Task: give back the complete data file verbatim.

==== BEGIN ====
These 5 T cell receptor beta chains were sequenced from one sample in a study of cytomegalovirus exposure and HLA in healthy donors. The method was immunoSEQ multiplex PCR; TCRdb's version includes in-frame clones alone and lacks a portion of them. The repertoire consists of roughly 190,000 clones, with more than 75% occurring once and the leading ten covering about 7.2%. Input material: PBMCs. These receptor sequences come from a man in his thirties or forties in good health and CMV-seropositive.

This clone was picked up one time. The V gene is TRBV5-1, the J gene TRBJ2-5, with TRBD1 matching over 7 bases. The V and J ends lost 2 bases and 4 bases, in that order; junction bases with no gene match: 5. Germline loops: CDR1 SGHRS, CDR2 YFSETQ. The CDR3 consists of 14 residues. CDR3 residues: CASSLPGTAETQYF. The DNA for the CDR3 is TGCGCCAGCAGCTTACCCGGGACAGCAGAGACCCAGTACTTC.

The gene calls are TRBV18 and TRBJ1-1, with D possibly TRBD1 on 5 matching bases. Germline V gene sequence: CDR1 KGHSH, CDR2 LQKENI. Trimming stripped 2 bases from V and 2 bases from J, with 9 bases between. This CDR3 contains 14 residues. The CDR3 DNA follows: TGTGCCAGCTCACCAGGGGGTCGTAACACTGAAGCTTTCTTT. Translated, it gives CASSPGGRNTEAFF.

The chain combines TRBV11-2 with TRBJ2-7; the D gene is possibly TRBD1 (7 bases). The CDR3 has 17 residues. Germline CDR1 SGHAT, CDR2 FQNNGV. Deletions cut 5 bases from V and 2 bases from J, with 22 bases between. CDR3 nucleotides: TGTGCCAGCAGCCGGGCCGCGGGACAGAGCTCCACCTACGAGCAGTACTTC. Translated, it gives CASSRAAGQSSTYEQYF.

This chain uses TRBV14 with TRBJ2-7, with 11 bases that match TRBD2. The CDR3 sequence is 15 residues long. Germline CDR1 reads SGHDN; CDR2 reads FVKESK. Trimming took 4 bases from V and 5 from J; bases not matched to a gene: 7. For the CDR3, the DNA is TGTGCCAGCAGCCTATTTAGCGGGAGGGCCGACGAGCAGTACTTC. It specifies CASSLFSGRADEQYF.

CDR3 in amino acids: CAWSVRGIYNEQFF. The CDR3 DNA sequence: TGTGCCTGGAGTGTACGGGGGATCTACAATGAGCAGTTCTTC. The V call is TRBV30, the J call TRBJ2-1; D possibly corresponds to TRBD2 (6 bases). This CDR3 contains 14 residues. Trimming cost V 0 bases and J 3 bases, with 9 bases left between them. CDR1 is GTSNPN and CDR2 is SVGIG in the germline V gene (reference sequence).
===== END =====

These 5 T cell receptor beta chains were sequenced from one sample in a study of cytomegalovirus exposure and HLA in healthy donors. The method was immunoSEQ multiplex PCR; TCRdb's version includes in-frame clones alone and lacks a portion of them. The repertoire consists of roughly 190,000 clones, with more than 75% occurring once and the leading ten covering about 7.2%. Input material: PBMCs. These receptor sequences come from a man in his thirties or forties in good health and CMV-seropositive.

This clone was picked up one time. The V gene is TRBV5-1, the J gene TRBJ2-5, with TRBD1 matching over 7 bases. The V and J ends lost 2 bases and 4 bases, in that order; junction bases with no gene match: 5. Germline loops: CDR1 SGHRS, CDR2 YFSETQ. The CDR3 consists of 14 residues. CDR3 residues: CASSLPGTAETQYF. The DNA for the CDR3 is TGCGCCAGCAGCTTACCCGGGACAGCAGAGACCCAGTACTTC.

The gene calls are TRBV18 and TRBJ1-1, with D possibly TRBD1 on 5 matching bases. Germline V gene sequence: CDR1 KGHSH, CDR2 LQKENI. Trimming stripped 2 bases from V and 2 bases from J, with 9 bases between. This CDR3 contains 14 residues. The CDR3 DNA follows: TGTGCCAGCTCACCAGGGGGTCGTAACACTGAAGCTTTCTTT. Translated, it gives CASSPGGRNTEAFF.

The chain combines TRBV11-2 with TRBJ2-7; the D gene is possibly TRBD1 (7 bases). The CDR3 has 17 residues. Germline CDR1 SGHAT, CDR2 FQNNGV. Deletions cut 5 bases from V and 2 bases from J, with 22 bases between. CDR3 nucleotides: TGTGCCAGCAGCCGGGCCGCGGGACAGAGCTCCACCTACGAGCAGTACTTC. Translated, it gives CASSRAAGQSSTYEQYF.

This chain uses TRBV14 with TRBJ2-7, with 11 bases that match TRBD2. The CDR3 sequence is 15 residues long. Germline CDR1 reads SGHDN; CDR2 reads FVKESK. Trimming took 4 bases from V and 5 from J; bases not matched to a gene: 7. For the CDR3, the DNA is TGTGCCAGCAGCCTATTTAGCGGGAGGGCCGACGAGCAGTACTTC. It specifies CASSLFSGRADEQYF.

CDR3 in amino acids: CAWSVRGIYNEQFF. The CDR3 DNA sequence: TGTGCCTGGAGTGTACGGGGGATCTACAATGAGCAGTTCTTC. The V call is TRBV30, the J call TRBJ2-1; D possibly corresponds to TRBD2 (6 bases). This CDR3 contains 14 residues. Trimming cost V 0 bases and J 3 bases, with 9 bases left between them. CDR1 is GTSNPN and CDR2 is SVGIG in the germline V gene (reference sequence).